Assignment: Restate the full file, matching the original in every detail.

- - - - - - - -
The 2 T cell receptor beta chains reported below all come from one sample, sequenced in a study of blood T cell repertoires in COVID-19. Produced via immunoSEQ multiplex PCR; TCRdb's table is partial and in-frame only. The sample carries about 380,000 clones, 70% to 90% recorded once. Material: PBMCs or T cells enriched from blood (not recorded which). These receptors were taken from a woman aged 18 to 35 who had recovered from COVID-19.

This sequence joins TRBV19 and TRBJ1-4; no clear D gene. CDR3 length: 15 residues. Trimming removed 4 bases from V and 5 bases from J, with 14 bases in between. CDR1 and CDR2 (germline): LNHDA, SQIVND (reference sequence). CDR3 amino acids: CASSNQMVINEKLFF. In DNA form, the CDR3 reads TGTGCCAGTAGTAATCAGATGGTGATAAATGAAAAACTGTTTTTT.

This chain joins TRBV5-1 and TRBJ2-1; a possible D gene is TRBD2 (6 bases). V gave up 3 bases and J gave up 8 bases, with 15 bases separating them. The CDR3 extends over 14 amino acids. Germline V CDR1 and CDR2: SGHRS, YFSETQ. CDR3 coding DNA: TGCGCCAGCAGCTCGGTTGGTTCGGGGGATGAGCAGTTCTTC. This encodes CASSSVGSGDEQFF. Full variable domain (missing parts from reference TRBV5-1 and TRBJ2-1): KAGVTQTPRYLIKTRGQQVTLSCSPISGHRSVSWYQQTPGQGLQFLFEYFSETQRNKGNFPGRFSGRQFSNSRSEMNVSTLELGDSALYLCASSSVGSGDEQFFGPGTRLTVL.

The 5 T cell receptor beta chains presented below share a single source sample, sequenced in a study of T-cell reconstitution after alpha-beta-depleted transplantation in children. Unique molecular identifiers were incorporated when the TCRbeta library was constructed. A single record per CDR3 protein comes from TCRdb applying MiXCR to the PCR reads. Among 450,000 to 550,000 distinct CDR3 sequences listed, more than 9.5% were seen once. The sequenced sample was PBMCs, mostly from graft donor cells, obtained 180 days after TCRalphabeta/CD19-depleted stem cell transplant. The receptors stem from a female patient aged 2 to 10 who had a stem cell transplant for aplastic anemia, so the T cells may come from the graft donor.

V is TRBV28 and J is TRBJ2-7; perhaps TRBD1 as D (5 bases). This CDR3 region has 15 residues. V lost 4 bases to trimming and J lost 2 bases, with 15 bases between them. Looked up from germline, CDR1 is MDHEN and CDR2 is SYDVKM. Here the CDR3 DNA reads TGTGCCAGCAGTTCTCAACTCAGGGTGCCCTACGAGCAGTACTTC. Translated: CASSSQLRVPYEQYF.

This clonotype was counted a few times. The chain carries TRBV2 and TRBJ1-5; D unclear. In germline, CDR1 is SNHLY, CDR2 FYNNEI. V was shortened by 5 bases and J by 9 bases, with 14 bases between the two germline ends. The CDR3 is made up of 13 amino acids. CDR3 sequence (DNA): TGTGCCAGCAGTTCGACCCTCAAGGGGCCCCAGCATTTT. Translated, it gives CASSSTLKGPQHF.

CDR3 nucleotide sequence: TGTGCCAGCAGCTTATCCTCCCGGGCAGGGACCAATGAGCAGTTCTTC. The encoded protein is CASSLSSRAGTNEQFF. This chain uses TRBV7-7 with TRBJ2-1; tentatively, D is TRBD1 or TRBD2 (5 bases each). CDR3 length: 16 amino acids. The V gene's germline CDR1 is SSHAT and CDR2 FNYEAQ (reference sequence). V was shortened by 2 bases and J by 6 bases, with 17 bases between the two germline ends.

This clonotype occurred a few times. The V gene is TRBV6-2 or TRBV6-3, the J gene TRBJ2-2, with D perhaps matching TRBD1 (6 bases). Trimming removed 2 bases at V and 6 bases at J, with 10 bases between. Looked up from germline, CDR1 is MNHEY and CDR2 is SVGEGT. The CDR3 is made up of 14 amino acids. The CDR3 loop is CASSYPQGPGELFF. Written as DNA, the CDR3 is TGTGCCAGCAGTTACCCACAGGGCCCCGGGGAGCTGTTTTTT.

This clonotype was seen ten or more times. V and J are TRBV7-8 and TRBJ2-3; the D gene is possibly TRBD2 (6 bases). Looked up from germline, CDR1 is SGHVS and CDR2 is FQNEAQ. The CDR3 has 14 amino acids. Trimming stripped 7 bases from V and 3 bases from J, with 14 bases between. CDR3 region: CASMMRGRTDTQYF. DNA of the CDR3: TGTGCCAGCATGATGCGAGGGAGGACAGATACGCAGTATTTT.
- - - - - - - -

The 2 T cell receptor beta chains reported below all come from one sample, sequenced in a study of blood T cell repertoires in COVID-19. Produced via immunoSEQ multiplex PCR; TCRdb's table is partial and in-frame only. The sample carries about 380,000 clones, 70% to 90% recorded once. Material: PBMCs or T cells enriched from blood (not recorded which). These receptors were taken from a woman aged 18 to 35 who had recovered from COVID-19.

This sequence joins TRBV19 and TRBJ1-4; no clear D gene. CDR3 length: 15 residues. Trimming removed 4 bases from V and 5 bases from J, with 14 bases in between. CDR1 and CDR2 (germline): LNHDA, SQIVND (reference sequence). CDR3 amino acids: CASSNQMVINEKLFF. In DNA form, the CDR3 reads TGTGCCAGTAGTAATCAGATGGTGATAAATGAAAAACTGTTTTTT.

This chain joins TRBV5-1 and TRBJ2-1; a possible D gene is TRBD2 (6 bases). V gave up 3 bases and J gave up 8 bases, with 15 bases separating them. The CDR3 extends over 14 amino acids. Germline V CDR1 and CDR2: SGHRS, YFSETQ. CDR3 coding DNA: TGCGCCAGCAGCTCGGTTGGTTCGGGGGATGAGCAGTTCTTC. This encodes CASSSVGSGDEQFF. Full variable domain (missing parts from reference TRBV5-1 and TRBJ2-1): KAGVTQTPRYLIKTRGQQVTLSCSPISGHRSVSWYQQTPGQGLQFLFEYFSETQRNKGNFPGRFSGRQFSNSRSEMNVSTLELGDSALYLCASSSVGSGDEQFFGPGTRLTVL.

The 5 T cell receptor beta chains presented below share a single source sample, sequenced in a study of T-cell reconstitution after alpha-beta-depleted transplantation in children. Unique molecular identifiers were incorporated when the TCRbeta library was constructed. A single record per CDR3 protein comes from TCRdb applying MiXCR to the PCR reads. Among 450,000 to 550,000 distinct CDR3 sequences listed, more than 9.5% were seen once. The sequenced sample was PBMCs, mostly from graft donor cells, obtained 180 days after TCRalphabeta/CD19-depleted stem cell transplant. The receptors stem from a female patient aged 2 to 10 who had a stem cell transplant for aplastic anemia, so the T cells may come from the graft donor.

V is TRBV28 and J is TRBJ2-7; perhaps TRBD1 as D (5 bases). This CDR3 region has 15 residues. V lost 4 bases to trimming and J lost 2 bases, with 15 bases between them. Looked up from germline, CDR1 is MDHEN and CDR2 is SYDVKM. Here the CDR3 DNA reads TGTGCCAGCAGTTCTCAACTCAGGGTGCCCTACGAGCAGTACTTC. Translated: CASSSQLRVPYEQYF.

This clonotype was counted a few times. The chain carries TRBV2 and TRBJ1-5; D unclear. In germline, CDR1 is SNHLY, CDR2 FYNNEI. V was shortened by 5 bases and J by 9 bases, with 14 bases between the two germline ends. The CDR3 is made up of 13 amino acids. CDR3 sequence (DNA): TGTGCCAGCAGTTCGACCCTCAAGGGGCCCCAGCATTTT. Translated, it gives CASSSTLKGPQHF.

CDR3 nucleotide sequence: TGTGCCAGCAGCTTATCCTCCCGGGCAGGGACCAATGAGCAGTTCTTC. The encoded protein is CASSLSSRAGTNEQFF. This chain uses TRBV7-7 with TRBJ2-1; tentatively, D is TRBD1 or TRBD2 (5 bases each). CDR3 length: 16 amino acids. The V gene's germline CDR1 is SSHAT and CDR2 FNYEAQ (reference sequence). V was shortened by 2 bases and J by 6 bases, with 17 bases between the two germline ends.

This clonotype occurred a few times. The V gene is TRBV6-2 or TRBV6-3, the J gene TRBJ2-2, with D perhaps matching TRBD1 (6 bases). Trimming removed 2 bases at V and 6 bases at J, with 10 bases between. Looked up from germline, CDR1 is MNHEY and CDR2 is SVGEGT. The CDR3 is made up of 14 amino acids. The CDR3 loop is CASSYPQGPGELFF. Written as DNA, the CDR3 is TGTGCCAGCAGTTACCCACAGGGCCCCGGGGAGCTGTTTTTT.

This clonotype was seen ten or more times. V and J are TRBV7-8 and TRBJ2-3; the D gene is possibly TRBD2 (6 bases). Looked up from germline, CDR1 is SGHVS and CDR2 is FQNEAQ. The CDR3 has 14 amino acids. Trimming stripped 7 bases from V and 3 bases from J, with 14 bases between. CDR3 region: CASMMRGRTDTQYF. DNA of the CDR3: TGTGCCAGCATGATGCGAGGGAGGACAGATACGCAGTATTTT.